Six Rivers National Forest Sells ‘Little Jones Creek Timber Sale’ to Trinity River Lumber Company

This is a press release from the Six Rivers National Forest:

United States Forest Service USFSEUREKA, Calif. – Michael A. Green, acting forest supervisor for the Six Rivers National Forest, has announced that the Little Jones Creek Timber Sale on the Gasquet Ranger District/Smith River National Recreation Area was sold to Trinity River Lumber Company of Weaverville, California. The sale volume is about 3 million board feet with an estimated weight of 17,600 tons.

The material will be processed at the North Fork Lumber sawmill in Korbel, California. “The size of the timber is perfectly suited for the Korbel operation,” said sawmill manager Russ Dorvall.

The timber sale is just one component of the 840-acre Little Jones Creek Pilot Project, which was initiated in partnership with the Smith River Collaborative. This integrated vegetation and fuels management project will restore habitats by promoting stand development in plantations (previously harvested stands); reduce hazardous fuel buildup along roads to create strategic fuelbreaks, which will assist firefighters during wildfires; and reduce the potential for extreme wildfire conditions in the area, all while providing employment opportunities, commercial timber products, and firewood.

The Smith River Collaborative is a joint venture between local tribes (Elk Valley Rancheria and the Tolowa Dee-ni′ Nation), Del Norte County elected officials, local and regional environmental groups (Friends of Del Norte, Klamath Forest Alliance, EPIC, KS Wild, and Smith River Alliance), the Del Norte Fire Safe Council, and the American Forest Resource Council, working in partnership with Six Rivers National Forest leadership. The collaborative was dedicated to developing a project focused on thinning plantations to promote habitat restoration, as well as treating hazardous fuels to help protect private property and federal land in the event of a wildfire.

For more detailed project information, visit



  • >”The sale volume is about 3 million board feet”

    That would keep a lumber mill running for about 10-14 days.

  • Pirates of the rural being

    What kind of environmental degradation happens when 3 million board feet get extracted? I’ve seen the community forest Frisbee golf course still looks like an war zone 2 years later.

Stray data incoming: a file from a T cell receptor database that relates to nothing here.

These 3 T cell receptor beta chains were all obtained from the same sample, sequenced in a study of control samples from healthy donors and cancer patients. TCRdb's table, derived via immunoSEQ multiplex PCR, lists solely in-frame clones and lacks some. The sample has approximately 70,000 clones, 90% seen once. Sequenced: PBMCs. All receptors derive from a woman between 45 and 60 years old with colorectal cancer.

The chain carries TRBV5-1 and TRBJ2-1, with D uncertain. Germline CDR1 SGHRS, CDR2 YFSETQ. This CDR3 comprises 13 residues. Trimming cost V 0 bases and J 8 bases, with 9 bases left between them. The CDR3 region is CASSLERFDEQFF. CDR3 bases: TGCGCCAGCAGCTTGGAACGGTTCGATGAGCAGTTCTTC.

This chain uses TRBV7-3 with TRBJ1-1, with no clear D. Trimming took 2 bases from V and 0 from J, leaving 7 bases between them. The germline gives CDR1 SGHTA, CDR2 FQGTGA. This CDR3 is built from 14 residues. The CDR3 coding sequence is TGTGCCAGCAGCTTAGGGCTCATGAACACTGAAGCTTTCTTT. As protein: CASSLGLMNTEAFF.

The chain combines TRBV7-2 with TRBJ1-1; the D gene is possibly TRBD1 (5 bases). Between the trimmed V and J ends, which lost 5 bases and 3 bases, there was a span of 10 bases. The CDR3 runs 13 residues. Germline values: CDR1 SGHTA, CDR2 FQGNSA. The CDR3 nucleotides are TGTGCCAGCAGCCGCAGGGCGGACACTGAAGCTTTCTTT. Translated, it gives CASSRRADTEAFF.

Yea, yea. I need the paper to wipe my ass. Til I get one of those fancy bidets.

  • The mono-culture plantations were the stupidest idea the forest service ever came up with and I have never seen one that was managed in any way so they are dense canopy fires to provide ladder fuel to the older stands, I have one on my access road right next to virgin old growth. Totally sterile forest, they can’t even support mushrooms. They started thinning them mechanically near my place and it is going to end up being something really nice.

  • More mismanaged even age stand is what we’ll probably get.

    • Mismanaged yes, but you can’t do any worse than it was. At least there will be 40×40 tree spacing instead of 6×6 at 30 years and food and habitat for critters. It seems like the best possible plan for mismanagement.

  • Mrs. Wendell S. Truggmann III

    Good for Trinity River Lumber! Dee Sanders and his top flight RPFs know what this business is all about….what’s left of it. Ever wonder why there are SO many Marijuana Black Market ops in Trinity Co. ….and Humboldt and also Mendocino?? Displaced sawmill workers and loggers had few options to turn to after the Sierra Club finagled the Spotted Owl Crisis and the Eco – Groovies (sans Science) bought it all. Trinity River Lumber is one of the few legit commercial wage payers left in T County…for good reason: forest lands are ALWAYS more productive when managed scientifically…and more fire-safe. Sweet dreams naysayers…..! Where will you turn when the fires hit you? We ALL pay our fire insurance here in the Wildlands. And we know it’s not a fail-safe….; but we choose to live here for many reasons.

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